Deployment System

PM2 features a simple but powerful deployment system that allows to provision and update applications in production environment. This is great when you want to deploy applications on a baremetal server in one or many servers at once.

> pm2 deploy <configuration_file> <environment> <command>

    setup                run remote setup commands
    update               update deploy to the latest release
    revert [n]           revert to [n]th last deployment or 1
    curr[ent]            output current release commit
    prev[ious]           output previous release commit
    exec|run <cmd>       execute the given <cmd>
    list                 list previous deploy commits
    [ref]                deploy to [ref], the "ref" setting, or latest tag

Deployment Configuration

To configure the deployment system, add a deploy attribute to the Application Configuration File:

module.exports = {
  apps : [{
    script: 'api.js',
  }, {
    script: 'worker.js'
  // Deployment Configuration
  deploy : {
    production : {
       "user" : "ubuntu",
       "host" : ["", "", ""],
       "ref"  : "origin/master",
       "repo" : "",
       "path" : "/var/www/my-repository",
       "post-deploy" : "npm install"

Note: make sure the application configuration file in the local folder is named either ecosystem.config.js or pm2.config.js, so you don’t need to type the configuration filename for each command.

Provision remote server

Before provisioning remote server verify that:

  • Remote servers have PM2 installed
  • Remote servers have granted permissions to GIT clone the target repository

Once remote servers have been configured you can start provisioning them:

$ pm2 deploy production setup

Note: as the app configuration file is named ecosystem.config.js or pm2.config.js in the local folder, you do not need to specify the filename each time

Deploy application

Once the remote server have been provisioned you can now deploy the application:

$ pm2 deploy production

Note: if git report an error that there are local changes but still want to push what is on the remote GIT, you can use the --force option to force deployment.

Rollback to previous deployment

If you need to rollback to previous deployment you can use the revert option:

# Revert to -1 deployment
$ pm2 deploy production revert 1

Execute a command on each server

To execute a one-time running command you can use the exec option:

$ pm2 deploy production exec "pm2 reload all"


Deployment Lifecycle

When deploying with PM2, you can specify what do before/after setup and before/after update:

"pre-setup" : "echo 'commands or local script path to be run on the host before the setup process starts'",
"post-setup": "echo 'commands or a script path to be run on the host after cloning the repo'",
"pre-deploy" : "pm2 startOrRestart ecosystem.json --env production",
"post-deploy" : "pm2 startOrRestart ecosystem.json --env production",
"pre-deploy-local" : "echo 'This is a local executed command'"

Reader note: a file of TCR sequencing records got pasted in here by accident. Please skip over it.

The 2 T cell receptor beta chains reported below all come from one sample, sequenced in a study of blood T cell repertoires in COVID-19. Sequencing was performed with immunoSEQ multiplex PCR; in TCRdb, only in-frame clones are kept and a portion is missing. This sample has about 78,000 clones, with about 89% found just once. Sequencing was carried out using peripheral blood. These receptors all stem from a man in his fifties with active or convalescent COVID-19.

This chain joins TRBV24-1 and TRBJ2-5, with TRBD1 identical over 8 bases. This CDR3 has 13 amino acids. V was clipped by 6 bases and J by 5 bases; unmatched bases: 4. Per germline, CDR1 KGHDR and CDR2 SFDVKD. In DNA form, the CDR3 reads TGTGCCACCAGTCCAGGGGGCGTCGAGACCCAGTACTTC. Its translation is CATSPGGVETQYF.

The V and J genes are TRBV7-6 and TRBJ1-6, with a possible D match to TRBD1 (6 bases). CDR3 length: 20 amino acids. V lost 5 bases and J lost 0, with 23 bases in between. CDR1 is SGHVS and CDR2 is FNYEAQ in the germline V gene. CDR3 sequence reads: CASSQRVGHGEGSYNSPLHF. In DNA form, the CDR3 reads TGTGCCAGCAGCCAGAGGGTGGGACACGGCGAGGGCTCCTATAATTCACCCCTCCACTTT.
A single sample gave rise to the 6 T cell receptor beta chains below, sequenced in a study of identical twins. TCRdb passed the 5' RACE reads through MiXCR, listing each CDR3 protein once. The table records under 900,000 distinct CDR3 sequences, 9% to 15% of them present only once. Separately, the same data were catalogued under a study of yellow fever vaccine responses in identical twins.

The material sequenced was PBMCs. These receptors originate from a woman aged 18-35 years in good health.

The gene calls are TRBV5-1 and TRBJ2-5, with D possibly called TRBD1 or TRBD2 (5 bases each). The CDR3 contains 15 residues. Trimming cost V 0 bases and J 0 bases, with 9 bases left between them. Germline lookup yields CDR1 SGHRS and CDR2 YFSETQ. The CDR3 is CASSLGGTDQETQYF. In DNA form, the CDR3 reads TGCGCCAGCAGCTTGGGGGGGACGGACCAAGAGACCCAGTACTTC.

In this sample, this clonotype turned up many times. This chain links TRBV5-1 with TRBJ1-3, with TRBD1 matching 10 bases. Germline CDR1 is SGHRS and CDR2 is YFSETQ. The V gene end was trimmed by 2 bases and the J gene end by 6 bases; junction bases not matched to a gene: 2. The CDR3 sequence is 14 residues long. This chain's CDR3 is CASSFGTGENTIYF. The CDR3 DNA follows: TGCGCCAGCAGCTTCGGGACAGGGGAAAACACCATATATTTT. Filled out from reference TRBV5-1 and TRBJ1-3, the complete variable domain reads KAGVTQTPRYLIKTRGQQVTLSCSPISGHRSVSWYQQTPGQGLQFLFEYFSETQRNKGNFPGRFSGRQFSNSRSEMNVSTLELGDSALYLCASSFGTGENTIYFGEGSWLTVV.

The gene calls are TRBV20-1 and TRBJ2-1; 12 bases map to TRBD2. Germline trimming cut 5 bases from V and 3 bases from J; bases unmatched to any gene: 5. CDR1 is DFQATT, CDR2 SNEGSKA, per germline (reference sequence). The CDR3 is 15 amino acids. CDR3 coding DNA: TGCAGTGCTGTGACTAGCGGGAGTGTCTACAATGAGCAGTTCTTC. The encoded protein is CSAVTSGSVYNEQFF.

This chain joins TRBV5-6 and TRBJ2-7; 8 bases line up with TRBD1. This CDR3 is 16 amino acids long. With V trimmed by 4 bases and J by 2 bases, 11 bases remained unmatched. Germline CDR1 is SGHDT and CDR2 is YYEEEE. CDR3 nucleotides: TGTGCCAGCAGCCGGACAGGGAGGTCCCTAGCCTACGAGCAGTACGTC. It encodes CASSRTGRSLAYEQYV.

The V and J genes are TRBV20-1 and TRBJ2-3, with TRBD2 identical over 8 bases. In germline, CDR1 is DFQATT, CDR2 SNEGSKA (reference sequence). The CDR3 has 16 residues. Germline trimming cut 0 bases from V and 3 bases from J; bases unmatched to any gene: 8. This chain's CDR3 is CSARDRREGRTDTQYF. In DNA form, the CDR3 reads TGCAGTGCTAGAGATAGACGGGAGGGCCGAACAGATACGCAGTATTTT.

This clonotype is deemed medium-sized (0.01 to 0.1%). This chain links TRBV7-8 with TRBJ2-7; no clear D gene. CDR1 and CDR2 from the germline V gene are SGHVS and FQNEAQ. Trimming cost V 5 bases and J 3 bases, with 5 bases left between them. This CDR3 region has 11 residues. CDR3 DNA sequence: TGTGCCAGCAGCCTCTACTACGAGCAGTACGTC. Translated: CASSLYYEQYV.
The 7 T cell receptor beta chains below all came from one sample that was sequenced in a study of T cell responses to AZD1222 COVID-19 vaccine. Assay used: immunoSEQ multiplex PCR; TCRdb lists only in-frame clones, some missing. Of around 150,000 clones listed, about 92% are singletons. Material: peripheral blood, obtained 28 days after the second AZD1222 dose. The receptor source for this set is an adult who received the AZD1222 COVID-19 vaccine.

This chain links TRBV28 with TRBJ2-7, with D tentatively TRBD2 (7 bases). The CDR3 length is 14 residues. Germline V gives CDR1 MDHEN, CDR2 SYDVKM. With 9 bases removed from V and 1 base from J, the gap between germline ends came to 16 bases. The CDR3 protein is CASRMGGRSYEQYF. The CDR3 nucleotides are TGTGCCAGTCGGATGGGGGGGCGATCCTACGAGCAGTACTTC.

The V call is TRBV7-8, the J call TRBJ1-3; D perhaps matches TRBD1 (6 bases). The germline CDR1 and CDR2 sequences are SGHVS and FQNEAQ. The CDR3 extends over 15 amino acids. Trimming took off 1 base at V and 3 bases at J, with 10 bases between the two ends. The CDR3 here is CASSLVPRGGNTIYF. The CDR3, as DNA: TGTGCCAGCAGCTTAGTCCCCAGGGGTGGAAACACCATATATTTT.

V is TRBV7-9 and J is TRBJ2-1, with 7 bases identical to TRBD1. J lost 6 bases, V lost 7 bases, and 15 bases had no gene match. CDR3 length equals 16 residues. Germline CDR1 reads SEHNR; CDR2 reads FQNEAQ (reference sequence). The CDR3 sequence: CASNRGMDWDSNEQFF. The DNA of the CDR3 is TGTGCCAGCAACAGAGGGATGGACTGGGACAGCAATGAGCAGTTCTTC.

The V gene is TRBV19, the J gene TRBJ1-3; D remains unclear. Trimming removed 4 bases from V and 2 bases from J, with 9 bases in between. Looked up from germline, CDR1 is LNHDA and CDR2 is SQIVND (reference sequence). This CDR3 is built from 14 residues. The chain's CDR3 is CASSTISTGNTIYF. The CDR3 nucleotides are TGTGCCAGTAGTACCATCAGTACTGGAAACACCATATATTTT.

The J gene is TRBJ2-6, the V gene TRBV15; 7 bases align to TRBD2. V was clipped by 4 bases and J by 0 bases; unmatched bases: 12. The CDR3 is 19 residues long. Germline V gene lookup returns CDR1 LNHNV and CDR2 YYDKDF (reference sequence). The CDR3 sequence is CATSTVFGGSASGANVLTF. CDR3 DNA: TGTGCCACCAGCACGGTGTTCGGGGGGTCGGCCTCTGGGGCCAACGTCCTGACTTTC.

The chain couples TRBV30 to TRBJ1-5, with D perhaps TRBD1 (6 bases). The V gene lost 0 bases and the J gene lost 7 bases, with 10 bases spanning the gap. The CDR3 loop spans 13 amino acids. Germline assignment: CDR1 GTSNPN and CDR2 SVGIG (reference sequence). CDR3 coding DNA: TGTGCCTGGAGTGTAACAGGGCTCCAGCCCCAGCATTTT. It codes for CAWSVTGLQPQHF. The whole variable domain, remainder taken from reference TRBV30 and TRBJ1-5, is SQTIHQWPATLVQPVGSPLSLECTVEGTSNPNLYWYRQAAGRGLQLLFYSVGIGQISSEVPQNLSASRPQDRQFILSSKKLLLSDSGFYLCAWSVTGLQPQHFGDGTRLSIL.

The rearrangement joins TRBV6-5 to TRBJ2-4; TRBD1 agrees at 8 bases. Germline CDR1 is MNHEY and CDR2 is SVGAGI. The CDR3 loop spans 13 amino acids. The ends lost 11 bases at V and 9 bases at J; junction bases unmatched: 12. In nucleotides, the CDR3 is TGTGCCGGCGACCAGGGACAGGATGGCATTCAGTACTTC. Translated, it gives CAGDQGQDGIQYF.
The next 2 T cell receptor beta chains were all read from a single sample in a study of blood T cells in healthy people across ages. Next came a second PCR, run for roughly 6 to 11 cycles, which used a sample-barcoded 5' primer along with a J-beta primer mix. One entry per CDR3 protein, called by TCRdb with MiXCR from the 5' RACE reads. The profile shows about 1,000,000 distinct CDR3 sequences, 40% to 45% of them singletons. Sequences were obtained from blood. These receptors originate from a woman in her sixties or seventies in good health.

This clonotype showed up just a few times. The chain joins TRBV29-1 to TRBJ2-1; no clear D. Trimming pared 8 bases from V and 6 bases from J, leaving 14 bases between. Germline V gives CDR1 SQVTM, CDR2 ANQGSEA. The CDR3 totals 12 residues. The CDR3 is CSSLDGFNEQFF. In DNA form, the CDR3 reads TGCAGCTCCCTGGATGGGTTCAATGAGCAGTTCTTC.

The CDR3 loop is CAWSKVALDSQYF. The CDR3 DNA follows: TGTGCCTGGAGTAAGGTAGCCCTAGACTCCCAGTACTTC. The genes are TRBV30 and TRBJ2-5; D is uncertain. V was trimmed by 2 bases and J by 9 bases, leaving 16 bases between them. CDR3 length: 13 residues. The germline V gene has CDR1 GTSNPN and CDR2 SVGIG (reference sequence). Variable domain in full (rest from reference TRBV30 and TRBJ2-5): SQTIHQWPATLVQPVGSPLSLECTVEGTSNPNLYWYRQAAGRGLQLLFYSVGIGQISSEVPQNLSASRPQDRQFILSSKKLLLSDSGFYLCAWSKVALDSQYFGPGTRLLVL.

Multi host deployment

To deploy to multiple hosts in the same time, you just have to declare each host in an array under the attribute host.

"host" : ["", "", ""],

Specifying SSH keys

You just have to add the “key” attribute with path to the public key, see below example :

    "production" : {
      "key"  : "/path/to/some.pem", // path to the public key to authenticate
      "user" : "node",              // user used to authenticate
      "host" : "",      // where to connect
      "ref"  : "origin/master",
      "repo" : "",
      "path" : "/var/www/production",
      "post-deploy" : "pm2 startOrRestart ecosystem.json --env production"


SSH clone errors

In most cases, these errors will be caused by pm2 not having the correct keys to clone your repository. You need to verify at every step that the keys are available.

Step 1 If you are certain your keys are correctly working, first try running git clone your_repo.git on the target server. If it succeeds, move onto the next steps. If it failed, make sure your keys are stored both on the server and on your git account.

Step 2 By default ssh-copy-id copies the default identity, usually named id_rsa. If that is not the appropriate key:

ssh-copy-id -i path/to/my/key

This adds your public key to the ~/.ssh/authorized_keys file.

Step 3 If you get the following error:

--> Deploying to production environment
--> on host
  ○ hook pre-setup
  ○ running setup
  ○ cloning
Cloning into '/var/www/app/source'...
Permission denied (publickey).
fatal: Could not read from remote repository.

Please make sure you have the correct access rights and that the repository exists.

**Failed to clone**

Deploy failed

…you may want to create a ssh config file. This is a sure way to ensure that the correct ssh keys are used for any given repository you’re trying to clone. See this example:

# ~/.ssh/config
Host alias
    User username
    IdentityFile ~/.ssh/mykey
# Usage: `ssh alias`
# Alternative: `ssh -i ~/.ssh/mykey`

Host deployment
    User username
    IdentityFile ~/.ssh/github_rsa
# Usage:
# git@deployment:username/anyrepo.git
# This is for cloning any repo that uses that IdentityFile. This is a good way to make sure that your remote cloning commands use the appropriate key
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